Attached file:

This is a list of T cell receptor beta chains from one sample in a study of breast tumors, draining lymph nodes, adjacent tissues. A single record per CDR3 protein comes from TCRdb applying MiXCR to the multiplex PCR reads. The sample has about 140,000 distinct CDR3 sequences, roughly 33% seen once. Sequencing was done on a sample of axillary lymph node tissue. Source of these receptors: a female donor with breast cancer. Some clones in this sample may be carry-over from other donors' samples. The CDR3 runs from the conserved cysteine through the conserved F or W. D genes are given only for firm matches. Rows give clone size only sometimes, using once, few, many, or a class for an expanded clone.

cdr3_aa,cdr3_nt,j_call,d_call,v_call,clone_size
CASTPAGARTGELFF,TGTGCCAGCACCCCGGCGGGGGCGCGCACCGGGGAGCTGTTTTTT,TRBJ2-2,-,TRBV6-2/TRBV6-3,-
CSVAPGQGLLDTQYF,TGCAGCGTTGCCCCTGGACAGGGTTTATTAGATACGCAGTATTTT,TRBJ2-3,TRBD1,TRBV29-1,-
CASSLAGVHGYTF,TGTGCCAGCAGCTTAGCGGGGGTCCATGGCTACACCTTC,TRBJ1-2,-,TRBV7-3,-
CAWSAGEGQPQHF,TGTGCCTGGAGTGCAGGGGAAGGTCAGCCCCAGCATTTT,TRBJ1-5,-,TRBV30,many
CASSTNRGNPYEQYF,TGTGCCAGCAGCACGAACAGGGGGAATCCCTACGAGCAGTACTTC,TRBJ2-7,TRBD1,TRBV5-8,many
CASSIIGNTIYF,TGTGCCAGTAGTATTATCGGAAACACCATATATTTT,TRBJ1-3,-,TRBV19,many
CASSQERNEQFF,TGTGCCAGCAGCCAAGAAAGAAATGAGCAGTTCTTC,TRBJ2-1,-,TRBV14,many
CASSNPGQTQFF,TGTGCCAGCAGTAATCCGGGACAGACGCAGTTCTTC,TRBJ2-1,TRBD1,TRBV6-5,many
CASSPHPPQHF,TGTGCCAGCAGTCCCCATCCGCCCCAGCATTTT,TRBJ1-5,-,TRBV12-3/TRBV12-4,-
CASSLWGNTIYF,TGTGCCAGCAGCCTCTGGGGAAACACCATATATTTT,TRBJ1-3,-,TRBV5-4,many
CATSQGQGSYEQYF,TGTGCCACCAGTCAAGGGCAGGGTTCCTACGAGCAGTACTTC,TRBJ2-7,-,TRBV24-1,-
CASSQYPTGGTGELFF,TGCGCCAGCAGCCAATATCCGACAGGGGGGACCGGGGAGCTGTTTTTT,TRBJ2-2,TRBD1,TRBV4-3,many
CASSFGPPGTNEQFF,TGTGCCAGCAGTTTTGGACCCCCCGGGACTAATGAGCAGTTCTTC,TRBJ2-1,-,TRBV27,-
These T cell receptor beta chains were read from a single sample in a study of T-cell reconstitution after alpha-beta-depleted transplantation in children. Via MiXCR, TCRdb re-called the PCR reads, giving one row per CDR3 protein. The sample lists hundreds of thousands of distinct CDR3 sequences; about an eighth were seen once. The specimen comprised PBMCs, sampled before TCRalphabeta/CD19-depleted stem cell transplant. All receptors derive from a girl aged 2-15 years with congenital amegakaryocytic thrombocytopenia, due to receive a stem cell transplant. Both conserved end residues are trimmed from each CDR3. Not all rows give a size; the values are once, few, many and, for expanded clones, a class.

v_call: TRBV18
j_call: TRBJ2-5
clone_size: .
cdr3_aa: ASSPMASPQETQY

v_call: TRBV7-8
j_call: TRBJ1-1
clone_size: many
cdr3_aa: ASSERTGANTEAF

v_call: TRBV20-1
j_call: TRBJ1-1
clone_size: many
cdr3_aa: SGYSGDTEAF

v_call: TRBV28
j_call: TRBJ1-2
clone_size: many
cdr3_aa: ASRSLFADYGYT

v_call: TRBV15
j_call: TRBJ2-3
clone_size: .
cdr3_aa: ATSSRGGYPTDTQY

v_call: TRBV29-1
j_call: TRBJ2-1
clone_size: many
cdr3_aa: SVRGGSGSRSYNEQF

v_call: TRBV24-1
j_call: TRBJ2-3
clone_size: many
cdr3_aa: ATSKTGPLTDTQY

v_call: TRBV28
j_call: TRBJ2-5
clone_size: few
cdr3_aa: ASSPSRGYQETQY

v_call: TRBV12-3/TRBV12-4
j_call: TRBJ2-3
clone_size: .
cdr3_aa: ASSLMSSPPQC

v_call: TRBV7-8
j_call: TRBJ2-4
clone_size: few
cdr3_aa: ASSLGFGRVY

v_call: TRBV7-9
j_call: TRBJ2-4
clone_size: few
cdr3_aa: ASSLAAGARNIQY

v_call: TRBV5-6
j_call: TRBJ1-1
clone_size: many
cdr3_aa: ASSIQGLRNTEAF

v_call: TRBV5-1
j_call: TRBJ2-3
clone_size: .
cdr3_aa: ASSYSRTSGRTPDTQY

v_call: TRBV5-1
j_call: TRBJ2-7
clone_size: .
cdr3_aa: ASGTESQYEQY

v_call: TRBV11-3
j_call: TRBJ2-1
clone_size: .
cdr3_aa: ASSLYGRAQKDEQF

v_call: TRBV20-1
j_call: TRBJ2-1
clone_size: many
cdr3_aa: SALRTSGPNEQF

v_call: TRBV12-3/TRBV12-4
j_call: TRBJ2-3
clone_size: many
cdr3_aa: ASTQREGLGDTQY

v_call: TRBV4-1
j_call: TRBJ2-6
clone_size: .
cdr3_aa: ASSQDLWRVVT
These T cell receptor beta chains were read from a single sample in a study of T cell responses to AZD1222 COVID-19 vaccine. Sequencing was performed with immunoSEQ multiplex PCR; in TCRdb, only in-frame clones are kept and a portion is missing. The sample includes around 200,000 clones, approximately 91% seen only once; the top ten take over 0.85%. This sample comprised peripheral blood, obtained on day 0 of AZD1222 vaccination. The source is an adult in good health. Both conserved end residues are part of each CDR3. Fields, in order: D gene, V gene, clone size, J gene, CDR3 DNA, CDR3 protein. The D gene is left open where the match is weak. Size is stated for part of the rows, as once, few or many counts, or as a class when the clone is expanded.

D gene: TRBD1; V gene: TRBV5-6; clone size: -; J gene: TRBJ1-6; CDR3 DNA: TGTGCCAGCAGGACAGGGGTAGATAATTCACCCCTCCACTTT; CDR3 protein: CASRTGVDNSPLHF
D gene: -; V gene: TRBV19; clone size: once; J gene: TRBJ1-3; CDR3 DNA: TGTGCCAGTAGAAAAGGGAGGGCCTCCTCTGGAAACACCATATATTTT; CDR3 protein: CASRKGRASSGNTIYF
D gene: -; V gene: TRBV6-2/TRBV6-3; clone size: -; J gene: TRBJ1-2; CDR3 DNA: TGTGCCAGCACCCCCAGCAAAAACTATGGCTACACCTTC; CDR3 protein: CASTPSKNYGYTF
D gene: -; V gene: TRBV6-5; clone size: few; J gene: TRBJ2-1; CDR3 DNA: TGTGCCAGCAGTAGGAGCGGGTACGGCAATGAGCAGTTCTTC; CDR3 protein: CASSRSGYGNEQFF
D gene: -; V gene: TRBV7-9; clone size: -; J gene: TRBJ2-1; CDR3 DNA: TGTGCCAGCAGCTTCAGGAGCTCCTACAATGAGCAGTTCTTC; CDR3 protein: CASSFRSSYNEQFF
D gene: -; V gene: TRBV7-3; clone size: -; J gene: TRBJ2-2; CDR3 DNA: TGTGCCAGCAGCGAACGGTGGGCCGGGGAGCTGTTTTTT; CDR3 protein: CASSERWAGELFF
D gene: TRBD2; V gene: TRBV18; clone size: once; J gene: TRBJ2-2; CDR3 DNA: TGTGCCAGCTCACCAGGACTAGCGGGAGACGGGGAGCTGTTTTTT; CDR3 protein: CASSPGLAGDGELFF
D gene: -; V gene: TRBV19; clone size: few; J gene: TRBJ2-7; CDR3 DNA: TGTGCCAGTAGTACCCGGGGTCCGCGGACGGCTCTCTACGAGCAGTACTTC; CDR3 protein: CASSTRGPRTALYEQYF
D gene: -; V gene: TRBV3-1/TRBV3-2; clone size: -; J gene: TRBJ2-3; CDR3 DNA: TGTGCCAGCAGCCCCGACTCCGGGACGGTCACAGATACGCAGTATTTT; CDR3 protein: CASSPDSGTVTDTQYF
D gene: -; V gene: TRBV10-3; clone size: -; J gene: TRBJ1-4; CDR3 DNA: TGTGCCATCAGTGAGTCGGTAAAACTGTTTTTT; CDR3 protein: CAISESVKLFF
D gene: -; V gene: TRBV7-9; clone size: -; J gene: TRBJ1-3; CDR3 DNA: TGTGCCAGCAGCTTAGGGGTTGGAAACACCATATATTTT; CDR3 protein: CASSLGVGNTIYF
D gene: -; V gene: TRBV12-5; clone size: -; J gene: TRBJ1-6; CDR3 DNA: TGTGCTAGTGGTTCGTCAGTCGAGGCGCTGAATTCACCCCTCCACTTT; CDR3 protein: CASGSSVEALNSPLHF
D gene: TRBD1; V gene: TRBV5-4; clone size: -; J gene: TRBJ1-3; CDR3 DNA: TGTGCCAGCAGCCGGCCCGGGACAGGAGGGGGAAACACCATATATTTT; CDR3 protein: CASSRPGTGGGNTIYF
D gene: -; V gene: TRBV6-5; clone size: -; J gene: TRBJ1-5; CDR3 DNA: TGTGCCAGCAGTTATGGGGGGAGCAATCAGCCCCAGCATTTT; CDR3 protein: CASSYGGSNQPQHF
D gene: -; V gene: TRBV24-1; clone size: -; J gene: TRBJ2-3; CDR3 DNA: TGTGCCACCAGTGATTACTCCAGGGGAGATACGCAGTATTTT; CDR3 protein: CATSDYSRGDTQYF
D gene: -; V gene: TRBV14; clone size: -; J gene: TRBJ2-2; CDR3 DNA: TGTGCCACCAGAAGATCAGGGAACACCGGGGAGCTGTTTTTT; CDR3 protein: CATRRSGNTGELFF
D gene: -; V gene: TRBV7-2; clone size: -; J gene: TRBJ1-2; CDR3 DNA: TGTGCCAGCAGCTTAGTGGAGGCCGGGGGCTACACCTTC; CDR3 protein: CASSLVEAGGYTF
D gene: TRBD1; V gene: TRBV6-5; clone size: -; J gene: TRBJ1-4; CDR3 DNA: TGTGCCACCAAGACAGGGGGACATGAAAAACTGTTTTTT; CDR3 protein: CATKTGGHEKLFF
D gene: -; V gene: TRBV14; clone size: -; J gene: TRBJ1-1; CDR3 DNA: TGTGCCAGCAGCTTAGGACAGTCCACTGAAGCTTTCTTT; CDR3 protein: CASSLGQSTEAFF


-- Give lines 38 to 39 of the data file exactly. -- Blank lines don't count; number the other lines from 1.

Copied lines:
j_call: TRBJ2-1
clone_size: many